Monday, November 09, 2009

Warning Signs Missed In Fort Hood Shooter's Background

Did the US Army and law enforcement drop the ball when it came to Nidal Hasan's background? ABC News seems to suggest that they did in a report indicating that Hasan was apparently trying to make contacts with al Qaeda.
U.S. intelligence agencies were aware months ago that Army Major Nidal Hasan was attempting to make contact with people associated with al Qaeda, two American officials briefed on classified material in the case told ABC News.

It is not known whether the intelligence agencies informed the Army that one of its officers was seeking to connect with suspected al Qaeda figures, the officials said.

One senior lawmaker said the CIA had, so far, refused to brief the intelligence committees on what, if any, knowledge they had about Hasan's efforts.

CIA director Leon Panetta and the Director of National Intelligence, Dennis Blair, have been asked by Congress "to preserve" all documents and intelligence files that relate to Hasan, according to the lawmaker.
Moreover, it appears that he attended a mosque where two of the 9/11 hijackers prayed. And, like the 9/11 hijackers, Hasan also apparently went to a strip joint and imbibed prior to carrying out his attack that killed 13 soldiers and wounded 30 others.

The warning signs were there for those who could piece things together along with excuses for his behavior because of apparent taunting and religious epitaphs.
It was still dark on Thursday when Maj. Nidal Malik Hasan left his aging apartment complex to attend 6 a.m. prayers at the brick mosque near Fort Hood. Afterward, he said goodbye to his friends there and asked forgiveness from one man for any past offenses.

“I’m going traveling,” he told a fellow worshiper, giving him a hug. “I won’t be here tomorrow.”

Six hours later, Major Hasan walked into a processing center at Fort Hood where soldiers get medical attention before being sent overseas. At first, he sat quietly at an empty table, said two congressmen briefed on the investigation.

Then, witnesses say, he bowed his head for several seconds, as if praying, stood up and drew a high-powered pistol. “Allahu akbar,” he said — “God is great.” And he opened fire. Within minutes he had killed 13 people.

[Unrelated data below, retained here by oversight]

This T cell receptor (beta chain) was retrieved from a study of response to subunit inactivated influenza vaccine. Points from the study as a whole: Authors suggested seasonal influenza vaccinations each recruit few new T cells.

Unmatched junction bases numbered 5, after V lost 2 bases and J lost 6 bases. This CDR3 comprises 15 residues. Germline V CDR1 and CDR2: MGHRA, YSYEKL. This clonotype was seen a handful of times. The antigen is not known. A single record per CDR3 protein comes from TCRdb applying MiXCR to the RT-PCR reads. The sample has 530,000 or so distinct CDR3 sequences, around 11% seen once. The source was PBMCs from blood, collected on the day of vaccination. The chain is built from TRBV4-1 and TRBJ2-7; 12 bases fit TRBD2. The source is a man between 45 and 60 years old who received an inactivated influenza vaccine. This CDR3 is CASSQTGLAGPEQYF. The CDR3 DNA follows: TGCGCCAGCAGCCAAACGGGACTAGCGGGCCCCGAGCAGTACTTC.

But relatives and acquaintances say tensions that led to the rampage had been building for a long time. Investigators say Major Hasan bought the gun used in the massacre last summer, days after arriving at Fort Hood.

In recent years, he had grown more and more vocal about his opposition to the wars in Iraq and Afghanistan and tortured over reconciling his military duties with his religion. He tried to get out of the Army, relatives said, and apparently believed it to be impossible, though experts say he was probably given inadequate advice.

At times, he complained, too, about harassment, once describing how someone had put a diaper in his car, saying, “That’s your headdress.” In another case cited by relatives, someone had drawn a camel on his car and written under it, “Camel jockey, get out!”
At the same time, the media is speculating on how Hasan obtain the firearms used in the attack. Many are misidentifying the kind of gun used, and ascribing to it the label "cop killer" despite the fact that it has never actually been used to kill law enforcement officers prior to this very attack.

While the investigations continue, what is clear is that Hasan engaged in a premeditated act of violence in murdering his fellow soldiers. He appears to have harbored some deep seated anger and resentment against the US military, and some of his fellow soldiers may have alternately fed that anger or responded to the anger with the hateful statements being related in the Times report. That Hasan may have attempted contact with al Qaeda shows that whatever kind of issues he was having, he sought to join the enemy of the US and violate the very oaths he undertook when entering the service of the US Army - to protect and defend the US Constitution.

As of the 6th, the US Army had not confirmed that Hasan uttered "Allahu Akbar" before opening fire. However, a radical imam who is connected to Hasan has expressed his support for Hasan's actions and condemns those Muslims who denounce Hasan:
The personal Web site for a radical American imam living in Yemen who had contact with two 9/11 hijackers is praising alleged Fort Hood shooter Maj. Nidal Malik Hasan as a hero.

The posting Monday on the Web site for Anwar al Awlaki, who was a spiritual leader at two mosques where three 9/11 hijackers worshipped, said American Muslims who condemned the attacks on the Texas military base last week are hypocrites who have committed treason against their religion.
Awlaki and his supporters are championing Hasan's actions. Links between Awlaki and Hasan are under investigation.

Meanwhile, the Washington Post thinks that the attacks against the US on US soil by various groups are simply anti-war in nature, and not part of a jihad; the headline reads:
Fort Hood attack is 3rd this year by antiwar radicals targeting military on U.S. soil
Sorry, but this attack isn't merely an antiwar radical acting out. Neither was the Fort Dix Six plot or any of the other jihadi plots that were disrupted. They're not anti-war, they're the other side, no matter how much the WaPo reporter tries to spin that this is not all that different than McVeigh and Nichols pursuing their vendetta against the US government.

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